The “War on Drugs” is hard to understand. We have been at it for generations and people still do drugs of all kinds. Do we think Mexican drug lords are using force to make Americans take drugs? Do Colombians threaten the life of American citizens if they refuse their Cocain? Of course not. Americans, like people throughout history, take drugs for a variety of reasons. Americans have a hunger for mood altering substances. There are even drug addicts who think they don’t use drugs; like those in my family on Prozac or other Doctor prescribed “medicine”.
One of the greatest economists that the 20th century saw and one of the last great Classical Liberals was Ludwig von Mises. He explained in his masterpiece book, Human Action, why the principle of the government not outlawing drugs was so important:
The problems involved in direct government interference with consumption. . . concern the fundamental issues of human life and social organization. If it is true that government derives its authority from God and is entrusted by Providence to act as the guardian of the ignorant and stupid populace, then it is certainly its task to regiment every aspect of the subject’s conduct. The God-sent ruler knows better what is good for his wards than they do themselves. It is his duty to guard them against the harm they would inflict upon themselves if left alone.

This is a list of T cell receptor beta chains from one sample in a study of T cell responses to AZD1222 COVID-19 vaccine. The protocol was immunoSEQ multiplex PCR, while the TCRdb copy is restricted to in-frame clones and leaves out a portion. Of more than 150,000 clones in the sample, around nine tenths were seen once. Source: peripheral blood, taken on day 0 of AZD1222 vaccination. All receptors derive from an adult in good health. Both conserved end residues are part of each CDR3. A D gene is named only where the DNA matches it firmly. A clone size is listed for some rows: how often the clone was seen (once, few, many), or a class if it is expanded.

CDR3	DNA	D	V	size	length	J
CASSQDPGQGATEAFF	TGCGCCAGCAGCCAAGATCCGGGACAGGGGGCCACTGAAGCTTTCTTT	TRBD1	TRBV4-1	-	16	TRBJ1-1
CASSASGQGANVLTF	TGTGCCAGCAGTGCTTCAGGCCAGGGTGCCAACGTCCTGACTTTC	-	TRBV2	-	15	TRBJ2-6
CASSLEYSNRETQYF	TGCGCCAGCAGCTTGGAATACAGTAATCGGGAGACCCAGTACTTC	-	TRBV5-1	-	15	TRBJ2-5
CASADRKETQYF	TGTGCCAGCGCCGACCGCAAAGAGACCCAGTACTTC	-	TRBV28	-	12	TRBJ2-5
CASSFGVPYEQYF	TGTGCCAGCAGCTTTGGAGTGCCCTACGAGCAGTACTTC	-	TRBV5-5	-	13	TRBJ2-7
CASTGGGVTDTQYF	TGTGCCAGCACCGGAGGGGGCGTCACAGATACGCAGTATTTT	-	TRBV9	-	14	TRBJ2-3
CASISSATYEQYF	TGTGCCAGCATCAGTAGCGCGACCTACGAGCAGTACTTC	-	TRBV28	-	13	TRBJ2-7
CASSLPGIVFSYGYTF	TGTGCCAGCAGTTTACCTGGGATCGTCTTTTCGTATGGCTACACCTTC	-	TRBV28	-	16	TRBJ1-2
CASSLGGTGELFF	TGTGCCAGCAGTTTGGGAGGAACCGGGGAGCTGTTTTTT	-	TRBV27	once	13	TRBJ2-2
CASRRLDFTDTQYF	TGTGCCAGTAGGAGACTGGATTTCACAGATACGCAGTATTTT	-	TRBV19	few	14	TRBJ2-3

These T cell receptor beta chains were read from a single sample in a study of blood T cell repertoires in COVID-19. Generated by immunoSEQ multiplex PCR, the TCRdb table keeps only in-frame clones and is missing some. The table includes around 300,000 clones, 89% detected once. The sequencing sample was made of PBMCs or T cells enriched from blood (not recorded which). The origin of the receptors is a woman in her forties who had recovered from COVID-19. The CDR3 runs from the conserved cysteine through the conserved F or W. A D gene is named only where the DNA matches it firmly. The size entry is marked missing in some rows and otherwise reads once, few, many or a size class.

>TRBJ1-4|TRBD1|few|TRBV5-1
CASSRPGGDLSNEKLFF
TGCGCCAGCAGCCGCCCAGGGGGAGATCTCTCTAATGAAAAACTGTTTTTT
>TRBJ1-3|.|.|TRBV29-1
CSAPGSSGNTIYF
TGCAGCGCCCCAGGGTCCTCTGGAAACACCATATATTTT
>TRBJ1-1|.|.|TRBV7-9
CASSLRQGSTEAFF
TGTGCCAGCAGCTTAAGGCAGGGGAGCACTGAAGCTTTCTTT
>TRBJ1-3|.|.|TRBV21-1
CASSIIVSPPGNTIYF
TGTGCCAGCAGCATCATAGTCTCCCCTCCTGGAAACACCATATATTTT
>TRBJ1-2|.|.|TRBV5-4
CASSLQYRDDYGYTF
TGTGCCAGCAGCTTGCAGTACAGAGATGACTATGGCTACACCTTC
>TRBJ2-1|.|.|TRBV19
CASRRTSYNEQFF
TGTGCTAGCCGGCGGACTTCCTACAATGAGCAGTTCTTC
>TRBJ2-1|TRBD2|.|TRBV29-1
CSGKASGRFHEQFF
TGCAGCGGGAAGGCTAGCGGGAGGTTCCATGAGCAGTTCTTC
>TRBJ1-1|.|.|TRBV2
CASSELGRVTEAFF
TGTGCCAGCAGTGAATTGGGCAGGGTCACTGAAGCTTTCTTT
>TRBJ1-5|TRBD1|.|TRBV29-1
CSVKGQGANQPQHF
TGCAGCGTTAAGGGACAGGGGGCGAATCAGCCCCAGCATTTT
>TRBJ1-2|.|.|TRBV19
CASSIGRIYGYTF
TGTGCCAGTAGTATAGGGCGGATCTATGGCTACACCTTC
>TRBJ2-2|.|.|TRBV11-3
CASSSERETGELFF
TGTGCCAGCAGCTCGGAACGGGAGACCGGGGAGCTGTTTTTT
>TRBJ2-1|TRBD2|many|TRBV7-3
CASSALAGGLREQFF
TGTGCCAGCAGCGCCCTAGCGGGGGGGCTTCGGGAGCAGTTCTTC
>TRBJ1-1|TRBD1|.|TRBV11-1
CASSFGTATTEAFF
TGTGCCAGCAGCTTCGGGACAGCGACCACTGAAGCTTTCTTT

Self-styled “realistic” people fail to recognize the immense importance of the principles implied. They contend that they do not want to deal with the matter from what, they say, is a philosophic and academic point of view. Their approach is, they argue, exclusively guided by practical considerations. . . .
However, the case is not so simple as that. Opium and morphine are certainly dangerous, habit-forming drugs. But once the principle is admitted that it is the duty of government to protect the individual against his own foolishness, no serious objections can be advanced against further encroachments. A good case could be made out in favor of the prohibition of alcohol and nicotine. And why limit the government’s benevolent providence to the protection of the individual’s body only? Is not the harm a man can inflict on his mind and soul even more disastrous than any bodily evils? Why not prevent him from reading bad books and seeing bad plays, from looking at bad paintings and statues and from hearing bad music? The mischief done by bad ideologies, surely, is much more pernicious, both for the individual and for the whole society, than that done by narcotic drugs.